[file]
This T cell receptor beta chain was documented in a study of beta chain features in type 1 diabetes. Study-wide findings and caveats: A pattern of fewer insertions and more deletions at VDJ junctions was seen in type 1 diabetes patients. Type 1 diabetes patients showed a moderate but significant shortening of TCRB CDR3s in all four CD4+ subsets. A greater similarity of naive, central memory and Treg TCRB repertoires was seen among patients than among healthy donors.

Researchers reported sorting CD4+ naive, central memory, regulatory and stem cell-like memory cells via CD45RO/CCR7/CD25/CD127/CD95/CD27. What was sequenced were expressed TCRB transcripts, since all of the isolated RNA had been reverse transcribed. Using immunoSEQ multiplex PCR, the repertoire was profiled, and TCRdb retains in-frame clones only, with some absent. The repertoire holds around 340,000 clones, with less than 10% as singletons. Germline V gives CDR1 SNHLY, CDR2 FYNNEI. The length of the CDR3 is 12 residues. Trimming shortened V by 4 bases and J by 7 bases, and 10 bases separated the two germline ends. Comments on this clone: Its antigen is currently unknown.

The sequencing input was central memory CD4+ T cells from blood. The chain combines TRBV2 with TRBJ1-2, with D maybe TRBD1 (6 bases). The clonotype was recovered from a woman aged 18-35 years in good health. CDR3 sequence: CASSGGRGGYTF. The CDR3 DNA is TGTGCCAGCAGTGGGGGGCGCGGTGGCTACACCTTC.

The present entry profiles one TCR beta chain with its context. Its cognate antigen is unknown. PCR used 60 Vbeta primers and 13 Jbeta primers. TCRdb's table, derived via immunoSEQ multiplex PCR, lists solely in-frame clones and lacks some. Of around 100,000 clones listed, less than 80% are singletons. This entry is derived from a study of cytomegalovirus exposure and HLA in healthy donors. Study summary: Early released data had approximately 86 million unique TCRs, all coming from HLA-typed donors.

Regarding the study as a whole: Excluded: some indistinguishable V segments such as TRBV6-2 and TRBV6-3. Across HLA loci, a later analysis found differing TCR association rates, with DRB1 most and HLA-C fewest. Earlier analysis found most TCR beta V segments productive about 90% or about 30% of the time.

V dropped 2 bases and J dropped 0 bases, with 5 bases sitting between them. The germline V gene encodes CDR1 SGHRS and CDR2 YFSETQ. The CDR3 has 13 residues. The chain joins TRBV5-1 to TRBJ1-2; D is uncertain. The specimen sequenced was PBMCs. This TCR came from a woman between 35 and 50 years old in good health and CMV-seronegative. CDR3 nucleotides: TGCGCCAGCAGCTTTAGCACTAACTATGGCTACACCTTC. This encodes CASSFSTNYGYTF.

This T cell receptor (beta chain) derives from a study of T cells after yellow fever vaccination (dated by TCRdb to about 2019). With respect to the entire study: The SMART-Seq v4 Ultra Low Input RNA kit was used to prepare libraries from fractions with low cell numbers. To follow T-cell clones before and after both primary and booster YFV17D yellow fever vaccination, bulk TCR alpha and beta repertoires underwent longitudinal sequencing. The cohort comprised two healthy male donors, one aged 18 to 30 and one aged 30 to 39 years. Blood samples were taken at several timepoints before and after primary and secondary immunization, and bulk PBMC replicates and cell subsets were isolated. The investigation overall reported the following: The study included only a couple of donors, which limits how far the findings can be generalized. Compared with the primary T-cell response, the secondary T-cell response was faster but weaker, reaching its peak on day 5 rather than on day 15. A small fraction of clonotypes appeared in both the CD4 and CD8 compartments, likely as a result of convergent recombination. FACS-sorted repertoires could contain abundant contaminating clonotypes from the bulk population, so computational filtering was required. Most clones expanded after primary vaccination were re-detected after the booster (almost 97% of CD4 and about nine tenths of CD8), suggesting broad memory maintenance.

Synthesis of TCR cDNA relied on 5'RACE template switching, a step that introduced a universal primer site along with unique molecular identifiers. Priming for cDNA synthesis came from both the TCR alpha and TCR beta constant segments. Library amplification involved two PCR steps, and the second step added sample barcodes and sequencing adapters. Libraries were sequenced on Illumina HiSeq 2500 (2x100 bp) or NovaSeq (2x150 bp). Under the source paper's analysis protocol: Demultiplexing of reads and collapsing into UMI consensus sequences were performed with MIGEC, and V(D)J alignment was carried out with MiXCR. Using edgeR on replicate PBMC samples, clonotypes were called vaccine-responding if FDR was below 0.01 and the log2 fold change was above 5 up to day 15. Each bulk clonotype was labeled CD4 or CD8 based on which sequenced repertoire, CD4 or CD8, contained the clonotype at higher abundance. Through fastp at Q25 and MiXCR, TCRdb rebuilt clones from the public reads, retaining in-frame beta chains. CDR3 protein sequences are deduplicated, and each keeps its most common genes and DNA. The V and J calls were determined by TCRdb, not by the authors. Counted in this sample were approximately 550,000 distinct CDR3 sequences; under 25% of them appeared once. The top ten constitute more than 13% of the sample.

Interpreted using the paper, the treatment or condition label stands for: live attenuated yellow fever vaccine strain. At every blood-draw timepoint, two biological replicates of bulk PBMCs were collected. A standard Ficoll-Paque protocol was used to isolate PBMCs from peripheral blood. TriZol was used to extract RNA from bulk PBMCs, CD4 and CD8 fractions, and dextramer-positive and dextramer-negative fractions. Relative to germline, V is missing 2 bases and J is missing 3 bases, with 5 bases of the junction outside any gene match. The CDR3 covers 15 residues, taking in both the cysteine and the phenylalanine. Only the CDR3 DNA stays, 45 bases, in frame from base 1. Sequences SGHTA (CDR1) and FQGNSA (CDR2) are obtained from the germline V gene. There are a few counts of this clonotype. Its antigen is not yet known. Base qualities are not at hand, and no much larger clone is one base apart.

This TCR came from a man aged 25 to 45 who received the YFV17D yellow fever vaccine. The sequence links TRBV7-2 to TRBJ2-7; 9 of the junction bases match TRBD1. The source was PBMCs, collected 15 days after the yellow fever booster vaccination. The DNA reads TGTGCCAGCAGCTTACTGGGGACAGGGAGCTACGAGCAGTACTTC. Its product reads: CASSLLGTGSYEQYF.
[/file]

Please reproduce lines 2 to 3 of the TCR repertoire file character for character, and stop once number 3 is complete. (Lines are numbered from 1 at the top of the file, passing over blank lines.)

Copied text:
Researchers reported sorting CD4+ naive, central memory, regulatory and stem cell-like memory cells via CD45RO/CCR7/CD25/CD127/CD95/CD27. What was sequenced were expressed TCRB transcripts, since all of the isolated RNA had been reverse transcribed. Using immunoSEQ multiplex PCR, the repertoire was profiled, and TCRdb retains in-frame clones only, with some absent. The repertoire holds around 340,000 clones, with less than 10% as singletons. Germline V gives CDR1 SNHLY, CDR2 FYNNEI. The length of the CDR3 is 12 residues. Trimming shortened V by 4 bases and J by 7 bases, and 10 bases separated the two germline ends. Comments on this clone: Its antigen is currently unknown.

The sequencing input was central memory CD4+ T cells from blood. The chain combines TRBV2 with TRBJ1-2, with D maybe TRBD1 (6 bases). The clonotype was recovered from a woman aged 18-35 years in good health. CDR3 sequence: CASSGGRGGYTF. The CDR3 DNA is TGTGCCAGCAGTGGGGGGCGCGGTGGCTACACCTTC.